Marting looks over some of his cherry tomato
plants in his backyard in Akron, Ohio, on August
21, 2015. His plants, that usually produce an
abundant crop, have only been able to produce a
handful of tomatoes this summer.
Ohio ó It has been a tough couple of years for
gardeners in Ohio and elsewhere have struggled with
sickly tomato plants the last two summers, the
unfortunate fallout of a perfect storm of weather
conditions. And just as the fruit that managed to
survive is reaching its luscious peak, another tomato
killer is poised to strike.
late blight of tomato, an especially destructive disease
that spreads with abandon and can wipe out a whole field
of tomato plants in a matter of days. It has been
identified in one Ohio county and could spread fast and
far, said Erik Draper, an assistant professor with the
Ohio State University Extension and its director of
commercial horticulture for Geauga.
it comes in this early, this is not a good thing. We
will lose most of our tomatoes to this disease," he
late blight spreads in cool, wet conditions, exactly
what we see this time of year when nighttime
temperatures drop into the 60s and heavy dew forms, he
disease used to be easier to control, he said, but in
recent years it has run rampant. Thatís partly because
conditions have been right for the disease to spread,
but Draper believes itís also because the fungus-like
organism that causes the disease, called an oomycete,
has developed more aggressive strains.
visited a commercial growerís tomato field in Geauga
County recently and found a section in the middle with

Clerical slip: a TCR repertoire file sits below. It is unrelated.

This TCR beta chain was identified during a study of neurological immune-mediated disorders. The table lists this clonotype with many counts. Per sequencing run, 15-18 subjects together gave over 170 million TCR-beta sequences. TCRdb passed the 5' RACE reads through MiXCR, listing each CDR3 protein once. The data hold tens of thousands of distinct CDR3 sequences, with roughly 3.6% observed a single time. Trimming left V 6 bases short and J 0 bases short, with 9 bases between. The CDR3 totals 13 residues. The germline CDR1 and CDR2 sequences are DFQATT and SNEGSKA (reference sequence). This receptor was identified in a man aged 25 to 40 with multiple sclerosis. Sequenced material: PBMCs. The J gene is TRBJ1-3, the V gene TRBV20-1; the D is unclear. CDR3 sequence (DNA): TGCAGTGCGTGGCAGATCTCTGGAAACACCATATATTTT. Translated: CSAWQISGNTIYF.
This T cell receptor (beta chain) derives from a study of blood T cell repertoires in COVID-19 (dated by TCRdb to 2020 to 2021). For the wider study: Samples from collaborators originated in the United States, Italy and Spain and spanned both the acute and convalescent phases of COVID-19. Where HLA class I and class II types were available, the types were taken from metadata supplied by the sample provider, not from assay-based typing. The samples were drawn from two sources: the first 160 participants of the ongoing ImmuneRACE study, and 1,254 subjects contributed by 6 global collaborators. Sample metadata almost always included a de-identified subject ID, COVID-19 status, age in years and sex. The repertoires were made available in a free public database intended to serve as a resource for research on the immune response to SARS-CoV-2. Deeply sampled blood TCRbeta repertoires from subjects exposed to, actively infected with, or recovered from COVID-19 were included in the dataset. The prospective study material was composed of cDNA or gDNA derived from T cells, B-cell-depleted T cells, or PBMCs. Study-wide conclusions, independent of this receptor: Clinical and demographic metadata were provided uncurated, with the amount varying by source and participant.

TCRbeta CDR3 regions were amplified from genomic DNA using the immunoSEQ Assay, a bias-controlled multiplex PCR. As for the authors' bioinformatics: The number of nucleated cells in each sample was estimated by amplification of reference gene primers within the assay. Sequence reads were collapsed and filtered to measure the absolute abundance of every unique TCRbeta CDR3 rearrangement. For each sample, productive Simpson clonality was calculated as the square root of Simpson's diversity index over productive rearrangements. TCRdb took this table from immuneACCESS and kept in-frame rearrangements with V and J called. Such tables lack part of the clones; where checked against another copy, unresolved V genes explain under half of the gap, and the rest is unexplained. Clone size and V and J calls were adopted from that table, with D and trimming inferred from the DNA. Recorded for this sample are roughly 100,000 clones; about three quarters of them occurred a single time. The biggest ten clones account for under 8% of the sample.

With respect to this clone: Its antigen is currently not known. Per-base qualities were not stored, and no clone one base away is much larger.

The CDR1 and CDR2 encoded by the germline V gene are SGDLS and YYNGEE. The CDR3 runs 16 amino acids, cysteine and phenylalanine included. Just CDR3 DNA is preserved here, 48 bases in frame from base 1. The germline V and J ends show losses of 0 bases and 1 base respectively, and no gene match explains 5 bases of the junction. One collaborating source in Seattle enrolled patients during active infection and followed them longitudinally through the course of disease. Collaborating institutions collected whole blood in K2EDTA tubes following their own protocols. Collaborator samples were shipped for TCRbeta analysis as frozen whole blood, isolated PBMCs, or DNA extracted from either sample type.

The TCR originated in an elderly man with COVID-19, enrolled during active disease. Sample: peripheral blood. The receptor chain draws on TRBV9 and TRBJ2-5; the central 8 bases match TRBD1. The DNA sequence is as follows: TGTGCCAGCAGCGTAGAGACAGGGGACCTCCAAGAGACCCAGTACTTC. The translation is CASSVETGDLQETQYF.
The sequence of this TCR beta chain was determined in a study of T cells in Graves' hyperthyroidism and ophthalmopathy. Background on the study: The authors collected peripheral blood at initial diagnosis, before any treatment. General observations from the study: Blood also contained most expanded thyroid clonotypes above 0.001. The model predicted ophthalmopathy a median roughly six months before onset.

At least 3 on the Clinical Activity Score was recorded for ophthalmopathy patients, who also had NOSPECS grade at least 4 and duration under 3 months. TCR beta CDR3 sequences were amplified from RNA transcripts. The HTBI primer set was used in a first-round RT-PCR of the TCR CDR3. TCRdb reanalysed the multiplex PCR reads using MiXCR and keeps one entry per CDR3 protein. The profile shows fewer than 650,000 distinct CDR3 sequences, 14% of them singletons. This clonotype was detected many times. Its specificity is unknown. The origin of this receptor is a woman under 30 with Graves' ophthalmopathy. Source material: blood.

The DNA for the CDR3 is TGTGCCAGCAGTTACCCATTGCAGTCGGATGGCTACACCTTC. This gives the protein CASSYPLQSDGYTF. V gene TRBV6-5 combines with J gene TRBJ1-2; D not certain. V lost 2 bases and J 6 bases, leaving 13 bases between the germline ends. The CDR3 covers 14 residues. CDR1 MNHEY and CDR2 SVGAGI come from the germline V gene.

infected plants. When he returned a week later,
"from one end of the field to the other, it was
gone. All the tomatoes were gone," he said.
signs of late blight are black or brown spots on stems.
Large spots on leaves that look water-soaked at first
and then turn brown, often with a border of light green,
wilted tissue. Fuzzy growth on underside of leaf spots.
Large, brown, firm spots on fruits.
most fungicides available for home use arenít
effective at protecting tomato plants against late
blight, because the culprit isnít a fungus, Draper
tough news for gardeners, many of whom have already been
frustrated by tomato tribulations the past couple of
year and last, cool temperatures early in the season
delayed planting and slowed early growth. So when the
usual disease-causing organisms started moving in, the
tomato plants were still young and vulnerable, Draper
explained. Adding to the problem were heavy rains, which
sometimes wounded plants and gave bacteria a way in.
Akron gardener Bill Marting has managed to harvest only
a handful of cherry tomatoes from his dozen or so
plants, and there are few clusters of tiny tomatoes
waiting to mature. Usually by early September, heís
harvesting tomatoes by the bucketful, he said.
blamed the heavy June rains, which turned his foliage
yellow. Although the plants have bounced back and heís
seeing some blossoms, heís resigned to a disappointing
was a great year for weeds and mosquitoes," he said
disease that has given many gardeners grief this year is
early blight of tomato, Draper said. Despite its name,
early blight can strike throughout the season and is
caused by a fungus, a different organism than the one
that causes late blight.
diseases called bacterial speck, bacterial spot and
bacterial canker have also been common, he said.
Septoria leaf spot, another fungal disease, has damaged
some leaves and stems.
matter whatís troubling their tomatoes, gardeners can
improve their chances for next year by cleaning up plant
debris thoroughly at the end of the season, Draper said.
That way, thereís less chance disease-causing
organisms will hang around in the soil, waiting to
re-infect plants next year.
away diseased plants rather than composting them, he
said. Most home composting piles donít get hot enough
to destroy the disease-causing organisms, especially in
watch for new plants that sprout from the seeds of
tomatoes left on the ground. Remove and destroy them,
disease-resistant tomatoes can also help. Cornell
University has a chart at